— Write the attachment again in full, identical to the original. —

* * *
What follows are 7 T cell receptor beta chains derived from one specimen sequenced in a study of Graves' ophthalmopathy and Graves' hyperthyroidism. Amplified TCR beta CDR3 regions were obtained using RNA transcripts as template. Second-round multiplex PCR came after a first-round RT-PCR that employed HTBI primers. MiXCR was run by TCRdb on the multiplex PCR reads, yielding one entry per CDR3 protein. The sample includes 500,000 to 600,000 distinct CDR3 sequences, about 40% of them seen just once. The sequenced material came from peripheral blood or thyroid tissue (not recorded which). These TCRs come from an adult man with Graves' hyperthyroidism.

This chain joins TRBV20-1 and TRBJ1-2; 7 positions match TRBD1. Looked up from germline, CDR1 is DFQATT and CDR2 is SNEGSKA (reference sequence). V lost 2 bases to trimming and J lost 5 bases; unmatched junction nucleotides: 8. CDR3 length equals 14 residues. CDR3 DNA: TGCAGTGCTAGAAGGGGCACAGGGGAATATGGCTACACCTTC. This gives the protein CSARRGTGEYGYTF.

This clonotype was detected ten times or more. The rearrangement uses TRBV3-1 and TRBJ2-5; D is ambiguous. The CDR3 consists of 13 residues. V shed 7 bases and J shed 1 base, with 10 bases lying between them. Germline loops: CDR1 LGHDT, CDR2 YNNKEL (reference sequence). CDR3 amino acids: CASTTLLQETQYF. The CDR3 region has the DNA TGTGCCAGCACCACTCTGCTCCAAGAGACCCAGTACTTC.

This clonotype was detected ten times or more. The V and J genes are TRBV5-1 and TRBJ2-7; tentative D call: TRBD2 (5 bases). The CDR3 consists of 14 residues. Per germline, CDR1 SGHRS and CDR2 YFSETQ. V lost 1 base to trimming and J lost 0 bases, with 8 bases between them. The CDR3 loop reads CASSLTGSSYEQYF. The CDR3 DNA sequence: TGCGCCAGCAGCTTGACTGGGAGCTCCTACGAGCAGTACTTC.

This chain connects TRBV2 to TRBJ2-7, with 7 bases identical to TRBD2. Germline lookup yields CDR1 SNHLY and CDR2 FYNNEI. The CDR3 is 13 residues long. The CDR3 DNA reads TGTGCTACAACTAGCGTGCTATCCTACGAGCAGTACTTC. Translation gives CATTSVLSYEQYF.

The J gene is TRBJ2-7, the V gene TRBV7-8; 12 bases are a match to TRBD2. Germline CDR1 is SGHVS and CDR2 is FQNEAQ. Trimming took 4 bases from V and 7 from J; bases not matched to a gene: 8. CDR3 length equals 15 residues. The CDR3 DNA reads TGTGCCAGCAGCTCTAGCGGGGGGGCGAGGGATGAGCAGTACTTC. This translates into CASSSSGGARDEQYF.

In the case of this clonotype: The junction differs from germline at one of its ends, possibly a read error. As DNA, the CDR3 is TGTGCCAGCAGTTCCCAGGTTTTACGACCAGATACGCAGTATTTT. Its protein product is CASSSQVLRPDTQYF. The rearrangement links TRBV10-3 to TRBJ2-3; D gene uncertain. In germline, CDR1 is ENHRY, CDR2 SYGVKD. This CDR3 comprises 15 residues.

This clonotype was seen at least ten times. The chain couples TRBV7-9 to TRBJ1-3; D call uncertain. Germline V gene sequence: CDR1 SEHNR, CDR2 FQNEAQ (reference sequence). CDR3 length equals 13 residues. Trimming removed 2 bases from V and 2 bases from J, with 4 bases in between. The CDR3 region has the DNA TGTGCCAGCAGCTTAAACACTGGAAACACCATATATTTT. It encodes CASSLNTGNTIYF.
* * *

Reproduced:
What follows are 7 T cell receptor beta chains derived from one specimen sequenced in a study of Graves' ophthalmopathy and Graves' hyperthyroidism. Amplified TCR beta CDR3 regions were obtained using RNA transcripts as template. Second-round multiplex PCR came after a first-round RT-PCR that employed HTBI primers. MiXCR was run by TCRdb on the multiplex PCR reads, yielding one entry per CDR3 protein. The sample includes 500,000 to 600,000 distinct CDR3 sequences, about 40% of them seen just once. The sequenced material came from peripheral blood or thyroid tissue (not recorded which). These TCRs come from an adult man with Graves' hyperthyroidism.

This chain joins TRBV20-1 and TRBJ1-2; 7 positions match TRBD1. Looked up from germline, CDR1 is DFQATT and CDR2 is SNEGSKA (reference sequence). V lost 2 bases to trimming and J lost 5 bases; unmatched junction nucleotides: 8. CDR3 length equals 14 residues. CDR3 DNA: TGCAGTGCTAGAAGGGGCACAGGGGAATATGGCTACACCTTC. This gives the protein CSARRGTGEYGYTF.

This clonotype was detected ten times or more. The rearrangement uses TRBV3-1 and TRBJ2-5; D is ambiguous. The CDR3 consists of 13 residues. V shed 7 bases and J shed 1 base, with 10 bases lying between them. Germline loops: CDR1 LGHDT, CDR2 YNNKEL (reference sequence). CDR3 amino acids: CASTTLLQETQYF. The CDR3 region has the DNA TGTGCCAGCACCACTCTGCTCCAAGAGACCCAGTACTTC.

This clonotype was detected ten times or more. The V and J genes are TRBV5-1 and TRBJ2-7; tentative D call: TRBD2 (5 bases). The CDR3 consists of 14 residues. Per germline, CDR1 SGHRS and CDR2 YFSETQ. V lost 1 base to trimming and J lost 0 bases, with 8 bases between them. The CDR3 loop reads CASSLTGSSYEQYF. The CDR3 DNA sequence: TGCGCCAGCAGCTTGACTGGGAGCTCCTACGAGCAGTACTTC.

This chain connects TRBV2 to TRBJ2-7, with 7 bases identical to TRBD2. Germline lookup yields CDR1 SNHLY and CDR2 FYNNEI. The CDR3 is 13 residues long. The CDR3 DNA reads TGTGCTACAACTAGCGTGCTATCCTACGAGCAGTACTTC. Translation gives CATTSVLSYEQYF.

The J gene is TRBJ2-7, the V gene TRBV7-8; 12 bases are a match to TRBD2. Germline CDR1 is SGHVS and CDR2 is FQNEAQ. Trimming took 4 bases from V and 7 from J; bases not matched to a gene: 8. CDR3 length equals 15 residues. The CDR3 DNA reads TGTGCCAGCAGCTCTAGCGGGGGGGCGAGGGATGAGCAGTACTTC. This translates into CASSSSGGARDEQYF.

In the case of this clonotype: The junction differs from germline at one of its ends, possibly a read error. As DNA, the CDR3 is TGTGCCAGCAGTTCCCAGGTTTTACGACCAGATACGCAGTATTTT. Its protein product is CASSSQVLRPDTQYF. The rearrangement links TRBV10-3 to TRBJ2-3; D gene uncertain. In germline, CDR1 is ENHRY, CDR2 SYGVKD. This CDR3 comprises 15 residues.

This clonotype was seen at least ten times. The chain couples TRBV7-9 to TRBJ1-3; D call uncertain. Germline V gene sequence: CDR1 SEHNR, CDR2 FQNEAQ (reference sequence). CDR3 length equals 13 residues. Trimming removed 2 bases from V and 2 bases from J, with 4 bases in between. The CDR3 region has the DNA TGTGCCAGCAGCTTAAACACTGGAAACACCATATATTTT. It encodes CASSLNTGNTIYF.